Did you get a chance to listen to the Novo Nordisk (NVO) call on Friday, the one where management talked about U.S. insulin and human growth hormone pricing pressure? You need to listen to this call. The analysts on this call were as dumbfounded as they were on the McKesson call. They just didn't see it coming at all. They all seemed to think that business was doing pretty good and there could be good growth.
There's going to be negative growth, if there can be such a thing.
What makes this such a tough moment, though, isn't just that the health care stocks in unison are so terrible. It's that so many other groups have stocks within them that are looking up. There are industrials that hang in like champs, even after so-so earnings. Aerospace stocks held up well. Tech stocks that continue to break out. Bank stocks, particularly the regionals, that look good on both rate hikes and the potential lack of a push back from the Elisabeth Warren contingent because regionals are historically sainted.
We are all so used to seeing the hiding trade of health care winning and the aggressive trades losing, that the idea of hiding in a loser is pretty darned unpalatable.So, in a "take no pain, take no prisoners" market, these stocks languish. Somehow, I think we will look back at Merck and say "why didn't we buy"? But right now, I think we will we look at Merck and say "why didn't we buy Qualcomm ( QCOM) "?
Cramer: The Gloom on Home Depot and Lowe's Is a Blip
Posted at 1:52 p.m. EDT on Tuesday, Nov. 1, 2016
TIs it a blip or is there something really wrong?
Tuesday, I was reading a very fine piece of research out of Oppenheimer about how Home Depot (HD) and Lowe's (LOW) have been experiencing a downturn in sales, judging by what we have seen from companies like Whirlpool (WHR) , Masco (MAS) and Sherwin-Williams (SHW) . We do know that appliances, paints, kitchen and bath have been soft--and their formerly strong sales were integral to the booming "home improvement" thesis that has been the mainstay during a period of tremendous retail turmoil. This slowdown dovetails with what we heard last night from the CEO of Brunswick (BC) , who noted that sales of the top-of-the-line Cybex home-exercise machines have softened, too--another discretionary item that dovetails with this new slowdown narrative.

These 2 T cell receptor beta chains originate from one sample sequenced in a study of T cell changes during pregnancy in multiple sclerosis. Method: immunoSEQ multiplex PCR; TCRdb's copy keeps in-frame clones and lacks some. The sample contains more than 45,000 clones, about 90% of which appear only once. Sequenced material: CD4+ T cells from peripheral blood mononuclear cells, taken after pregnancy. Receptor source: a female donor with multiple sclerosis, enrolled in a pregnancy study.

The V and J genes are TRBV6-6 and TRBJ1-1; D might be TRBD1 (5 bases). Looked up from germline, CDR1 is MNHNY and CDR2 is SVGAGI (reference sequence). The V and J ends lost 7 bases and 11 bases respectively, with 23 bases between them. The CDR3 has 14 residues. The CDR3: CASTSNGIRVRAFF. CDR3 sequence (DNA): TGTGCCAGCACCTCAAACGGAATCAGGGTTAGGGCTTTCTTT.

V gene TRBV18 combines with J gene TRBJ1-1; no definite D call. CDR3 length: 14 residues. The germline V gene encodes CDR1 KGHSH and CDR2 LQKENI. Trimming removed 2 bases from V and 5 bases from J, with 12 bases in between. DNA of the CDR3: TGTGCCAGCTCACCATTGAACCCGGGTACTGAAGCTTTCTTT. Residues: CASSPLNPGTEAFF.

So, why did I like this OPCO research note about Home Depot and Lowe's? Because the analyst presented the downturn as a blip, not the start of something bigger, some return to the bad old days where sales just plummeted because of job loss and declining home values.
It is true that in some regions, homes have stopped going up in value--or have even begun to decline. But that's not the experience across the country. Home spend is a function of several different variables: job growth, which we have; household formation, which is increasing ever so slowly; and, perhaps most important, perceived value of your home.